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Ryan Budget Fast-Tracks Social Security Cuts

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PAUL RYAN BUDGET PROPOSAL

There's been so much noise about what Paul Ryan's budget plan does to Medicare and Medicaid that the damage it would do to Social Security has gone unnoticed.

It is true that Ryan sidesteps proposing specific cuts in Social Security benefits. (For some insight into where Ryan's heart lies, however, we have his privatization scheme in his 2010 Roadmap for America's Future, aka the Highway to Hell.)

But Ryan's budget strikes two major blows to Social Security:

It creates an unprecedented new fast-track procedure to ram through Social Security benefit cuts.
  • Under Ryan's plan, any year Social Security is not in 75-year balance, the president and Congress would have to legislate changes that bring it to solvency through an "expedited process."
  • In effect, Ryan would free up Social Security for fast-track cuts by turning it into a regular line budget item. Since Social Security is not part of the general budget, has its own revenue stream, and is forbidden by law from borrowing, it has always been dealt with separately from the rest of the budget. In fact, Ryan had to create a new fast-track process to trigger cuts for Social Security alone, because by law, it is excluded from fast-track reconciliation procedures for the general budget.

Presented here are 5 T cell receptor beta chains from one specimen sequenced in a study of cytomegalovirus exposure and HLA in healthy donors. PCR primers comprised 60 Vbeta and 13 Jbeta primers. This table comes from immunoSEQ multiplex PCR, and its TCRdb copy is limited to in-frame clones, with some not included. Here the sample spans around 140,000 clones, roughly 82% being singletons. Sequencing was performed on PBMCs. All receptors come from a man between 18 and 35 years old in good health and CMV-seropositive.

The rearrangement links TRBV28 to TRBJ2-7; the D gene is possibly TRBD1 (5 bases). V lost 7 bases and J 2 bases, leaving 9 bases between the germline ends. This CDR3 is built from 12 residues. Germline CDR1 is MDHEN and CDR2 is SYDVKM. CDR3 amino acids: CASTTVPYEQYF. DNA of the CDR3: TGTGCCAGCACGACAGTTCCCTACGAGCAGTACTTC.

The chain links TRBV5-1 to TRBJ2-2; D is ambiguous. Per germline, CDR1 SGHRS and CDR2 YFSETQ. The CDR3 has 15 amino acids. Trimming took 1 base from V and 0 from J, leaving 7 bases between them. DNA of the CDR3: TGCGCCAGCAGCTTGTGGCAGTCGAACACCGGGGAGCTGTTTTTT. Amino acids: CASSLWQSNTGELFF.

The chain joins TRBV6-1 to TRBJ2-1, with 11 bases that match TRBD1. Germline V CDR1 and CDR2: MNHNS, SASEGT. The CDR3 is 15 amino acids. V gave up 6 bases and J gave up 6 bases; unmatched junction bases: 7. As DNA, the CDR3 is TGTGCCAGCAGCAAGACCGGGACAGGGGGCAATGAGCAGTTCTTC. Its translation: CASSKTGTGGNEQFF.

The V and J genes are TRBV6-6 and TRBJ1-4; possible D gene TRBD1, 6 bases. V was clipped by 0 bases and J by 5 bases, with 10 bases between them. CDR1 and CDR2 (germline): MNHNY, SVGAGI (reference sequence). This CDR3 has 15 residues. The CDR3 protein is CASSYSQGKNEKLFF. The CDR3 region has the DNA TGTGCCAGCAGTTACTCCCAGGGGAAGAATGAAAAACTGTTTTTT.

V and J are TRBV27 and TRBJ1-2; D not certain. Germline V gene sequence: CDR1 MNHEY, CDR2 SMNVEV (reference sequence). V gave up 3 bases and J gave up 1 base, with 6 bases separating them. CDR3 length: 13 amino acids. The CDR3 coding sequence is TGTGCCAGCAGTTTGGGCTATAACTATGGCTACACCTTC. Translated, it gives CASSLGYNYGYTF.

• Further, projections of Social Security's solvency change every year, which means that Ryan's plan could force big changes to Social Security based on very short-term variations in the program's finances.
It endorses major middle class benefit cuts.
  • Just what kinds of changes would Ryan push through under the new "expedited process" he is proposing? Well, short of explicitly embracing their recommendations, Ryan makes clear that the draconian plan put forward by Fiscal Commission Co-Chairs Erskine Bowles and Alan Simpson is his model for reform. Click here and here for a refresher on the Bowles-Simpson proposal.

The Bowles-Simpson proposal was two-thirds benefit cuts and one-third revenue increases. Only, Ryan thinks the "merits" of their paltry revenue increases are "debatable." He'll take the gargantuan benefit cuts and leave the additional revenue, thank you very much.

Here's a brief summary of the Bowles-Simpson cuts:
  • Cut benefits for 60% of "Very Low" earners, those with average annual earnings of $10,771
  • Raise the full retirement age to 69, and the earliest eligibility age to 64 (13% cut)
  • Cut the cost of living allowance by adopting the Chained CPI, cutting $108 billion in benefits over 10 years
  • Flatten the benefit formula, dramatically reducing Social Security's wage replacement rate for all but the poorest workers, thus eroding the link between earnings and benefits, and turning Social Security into a welfare-style program

In addition, Ryan's plan would "pare back spending on non-security government bureaucracies to below 2008 levels and hold this category of spending to a five-year freeze." It would be up to the Appropriations Committee to decide which specific government programs get cut under this spending freeze, which means the Social Security Administration's administrative funding would be in the hands of the Republican Appropriations Committee. If the $1.7 billion in administrative funding cuts in the House Republicans' Continuing Resolution, HR 1, is any guide, however, the Appropriations Committee will not tread lightly on Social Security's administrative funding. To give an idea of the effects cuts to SSA's administrative funding could have, the $1.7 billion in cuts in the HR 1 would have shuttered SSA offices for four weeks, causing them furlough thousands of workers and preventing the processing of 700,000 new claims.

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